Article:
Seniors had the pleasure of attending a school session for the Dunedin Writers & Readers Festival: Te Reo, Hip Hop and Shakespeare. Toby Morris, who is an Auckland based illustrator, comic, and writer, spoke about illustrating Te Tiriti O Waitangi The Treaty of Waitangi. They then heard about the Hip Hop Shakespeare Company, which was founded in 2009 by BAFTA and MOBO award-winning UK hip hop artist Akala. The Hip-hop Shakespeare Company is a music theatre production company aimed at exploring the social, cultural and linguistic parallels between the works of William Shakespeare and that of modern-day hip-hop artists. Akala was a dynamic and engaging speaker, and we loved hearing his take on hip hop and Shakespeare and seeing him perform.
Year 13 students Ben Porter, Stewart Ashton, and Ezekiel Neilsen entered in the 5-minute Student Directed division of the SGCNZ University of Otago Sheilah Winn Shakespeare Festival late last term. Ben and Stewart co-directed a scene from Romeo & Juliet, and went outside the box this year, with Ben playing the Nurse, and Stewart as Juliet (in full costume and make-up), with Ezekiel supporting in the scene as Peter. All three impressed the audience and assessors alike and won the best 5-minute scene. They will be flying up to Wellington at the end of next week with Ms Fridd, to attend the National Final for the SGCNZ University of Otago Sheilah Winn Shakespeare Festival. They will report back about their experiences in the next issue of The Pilkington Press.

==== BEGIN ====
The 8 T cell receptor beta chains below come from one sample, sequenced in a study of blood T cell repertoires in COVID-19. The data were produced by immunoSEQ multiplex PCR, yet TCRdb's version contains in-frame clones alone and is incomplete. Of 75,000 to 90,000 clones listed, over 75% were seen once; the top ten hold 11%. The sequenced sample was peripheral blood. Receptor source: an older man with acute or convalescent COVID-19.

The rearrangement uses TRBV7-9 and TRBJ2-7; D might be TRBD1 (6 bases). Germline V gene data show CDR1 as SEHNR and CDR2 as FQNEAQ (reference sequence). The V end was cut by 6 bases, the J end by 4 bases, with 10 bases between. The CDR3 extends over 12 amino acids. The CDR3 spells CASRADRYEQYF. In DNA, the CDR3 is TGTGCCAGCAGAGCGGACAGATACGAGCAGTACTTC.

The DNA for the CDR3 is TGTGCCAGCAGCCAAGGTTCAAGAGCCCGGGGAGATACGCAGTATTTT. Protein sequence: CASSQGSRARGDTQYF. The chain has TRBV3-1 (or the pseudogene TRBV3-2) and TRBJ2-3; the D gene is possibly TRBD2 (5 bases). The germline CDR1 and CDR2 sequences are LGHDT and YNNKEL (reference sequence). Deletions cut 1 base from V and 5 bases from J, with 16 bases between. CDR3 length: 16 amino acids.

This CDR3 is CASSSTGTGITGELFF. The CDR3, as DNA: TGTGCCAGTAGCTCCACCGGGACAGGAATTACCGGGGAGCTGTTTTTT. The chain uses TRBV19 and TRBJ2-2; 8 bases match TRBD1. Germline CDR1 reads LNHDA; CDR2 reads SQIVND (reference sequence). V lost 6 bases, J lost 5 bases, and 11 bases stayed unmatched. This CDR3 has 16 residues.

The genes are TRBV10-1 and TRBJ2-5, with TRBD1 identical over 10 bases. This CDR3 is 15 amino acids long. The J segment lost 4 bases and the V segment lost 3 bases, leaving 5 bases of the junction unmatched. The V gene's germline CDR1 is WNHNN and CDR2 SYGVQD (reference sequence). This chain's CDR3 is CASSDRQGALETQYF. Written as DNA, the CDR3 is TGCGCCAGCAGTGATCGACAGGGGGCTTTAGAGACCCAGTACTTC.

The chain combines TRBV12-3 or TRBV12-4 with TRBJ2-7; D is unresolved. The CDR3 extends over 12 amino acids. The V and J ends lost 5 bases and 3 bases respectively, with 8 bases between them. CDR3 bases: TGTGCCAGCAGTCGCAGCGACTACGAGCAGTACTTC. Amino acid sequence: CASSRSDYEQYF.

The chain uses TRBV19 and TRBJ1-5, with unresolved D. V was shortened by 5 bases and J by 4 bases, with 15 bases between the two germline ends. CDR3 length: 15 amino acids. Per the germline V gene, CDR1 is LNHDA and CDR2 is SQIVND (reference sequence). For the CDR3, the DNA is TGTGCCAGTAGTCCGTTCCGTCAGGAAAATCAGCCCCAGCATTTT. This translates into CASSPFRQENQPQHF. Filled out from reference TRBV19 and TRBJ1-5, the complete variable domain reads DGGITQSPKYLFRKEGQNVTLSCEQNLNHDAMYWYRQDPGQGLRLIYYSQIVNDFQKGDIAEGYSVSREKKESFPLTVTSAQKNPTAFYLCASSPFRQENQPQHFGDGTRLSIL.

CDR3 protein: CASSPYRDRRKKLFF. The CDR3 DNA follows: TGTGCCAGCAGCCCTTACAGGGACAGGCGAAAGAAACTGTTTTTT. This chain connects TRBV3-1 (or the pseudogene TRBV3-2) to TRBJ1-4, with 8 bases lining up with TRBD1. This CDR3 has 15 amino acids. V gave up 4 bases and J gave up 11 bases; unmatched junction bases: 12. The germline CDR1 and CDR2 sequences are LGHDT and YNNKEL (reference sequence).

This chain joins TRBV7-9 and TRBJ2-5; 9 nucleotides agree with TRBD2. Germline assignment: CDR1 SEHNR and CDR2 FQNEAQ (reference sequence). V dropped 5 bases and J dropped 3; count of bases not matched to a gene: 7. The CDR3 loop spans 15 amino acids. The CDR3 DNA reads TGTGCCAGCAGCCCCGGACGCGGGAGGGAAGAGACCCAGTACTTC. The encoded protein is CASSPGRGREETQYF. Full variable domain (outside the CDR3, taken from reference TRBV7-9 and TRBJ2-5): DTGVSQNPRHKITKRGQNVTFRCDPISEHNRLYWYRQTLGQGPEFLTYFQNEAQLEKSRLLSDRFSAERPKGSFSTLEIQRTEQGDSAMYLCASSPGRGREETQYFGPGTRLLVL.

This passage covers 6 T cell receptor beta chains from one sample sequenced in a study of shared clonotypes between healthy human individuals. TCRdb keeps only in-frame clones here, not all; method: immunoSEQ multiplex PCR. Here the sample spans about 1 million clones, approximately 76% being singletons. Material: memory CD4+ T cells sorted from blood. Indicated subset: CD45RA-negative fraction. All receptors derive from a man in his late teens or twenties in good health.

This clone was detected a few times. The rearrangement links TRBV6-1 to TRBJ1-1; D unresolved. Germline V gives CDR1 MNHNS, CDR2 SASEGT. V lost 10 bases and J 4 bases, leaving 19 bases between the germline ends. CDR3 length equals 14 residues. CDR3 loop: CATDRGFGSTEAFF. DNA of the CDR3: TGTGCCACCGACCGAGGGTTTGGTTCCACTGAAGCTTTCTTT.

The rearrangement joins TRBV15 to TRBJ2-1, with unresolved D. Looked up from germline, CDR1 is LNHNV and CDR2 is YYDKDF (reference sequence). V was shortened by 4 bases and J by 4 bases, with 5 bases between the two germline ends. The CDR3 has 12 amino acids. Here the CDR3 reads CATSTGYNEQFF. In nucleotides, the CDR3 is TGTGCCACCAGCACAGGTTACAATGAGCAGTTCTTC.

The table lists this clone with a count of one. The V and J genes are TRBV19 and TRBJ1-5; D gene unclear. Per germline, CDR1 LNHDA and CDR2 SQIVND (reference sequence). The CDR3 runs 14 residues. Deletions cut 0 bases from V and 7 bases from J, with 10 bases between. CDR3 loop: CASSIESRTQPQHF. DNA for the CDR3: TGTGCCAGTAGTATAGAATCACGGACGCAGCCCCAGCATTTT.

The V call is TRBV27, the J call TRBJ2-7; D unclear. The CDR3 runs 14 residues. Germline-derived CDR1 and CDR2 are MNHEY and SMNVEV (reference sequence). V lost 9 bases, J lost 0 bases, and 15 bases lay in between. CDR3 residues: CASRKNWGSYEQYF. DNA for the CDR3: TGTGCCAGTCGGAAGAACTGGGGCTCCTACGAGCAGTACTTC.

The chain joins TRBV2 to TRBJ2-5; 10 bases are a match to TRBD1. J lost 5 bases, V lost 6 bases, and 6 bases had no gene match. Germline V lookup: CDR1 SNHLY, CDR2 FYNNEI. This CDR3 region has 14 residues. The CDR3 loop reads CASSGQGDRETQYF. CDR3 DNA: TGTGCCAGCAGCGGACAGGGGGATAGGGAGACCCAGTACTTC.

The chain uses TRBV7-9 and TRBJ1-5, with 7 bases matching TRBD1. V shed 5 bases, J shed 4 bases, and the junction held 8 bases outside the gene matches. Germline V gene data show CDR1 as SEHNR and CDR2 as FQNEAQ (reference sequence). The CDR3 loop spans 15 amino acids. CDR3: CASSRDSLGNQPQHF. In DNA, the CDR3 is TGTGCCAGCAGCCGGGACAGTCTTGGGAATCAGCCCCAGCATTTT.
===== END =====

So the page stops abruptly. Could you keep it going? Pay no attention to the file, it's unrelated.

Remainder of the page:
Once again, a busy musical year is underway. As this article goes to print, we have to bands competing at this year’s Dunedin Youth Jazz Festival at OBHS on 17 May. The John McGlashan Big Band and the John McGlashan College Small Combo have been in training for the past months under the masterful eye of tutor Ross Kane and are looking forward to the big day. In addition to the competition on the Friday, there are workshops for players on the following Saturday plus a Showcase concert at the Kavanagh College Auditorium.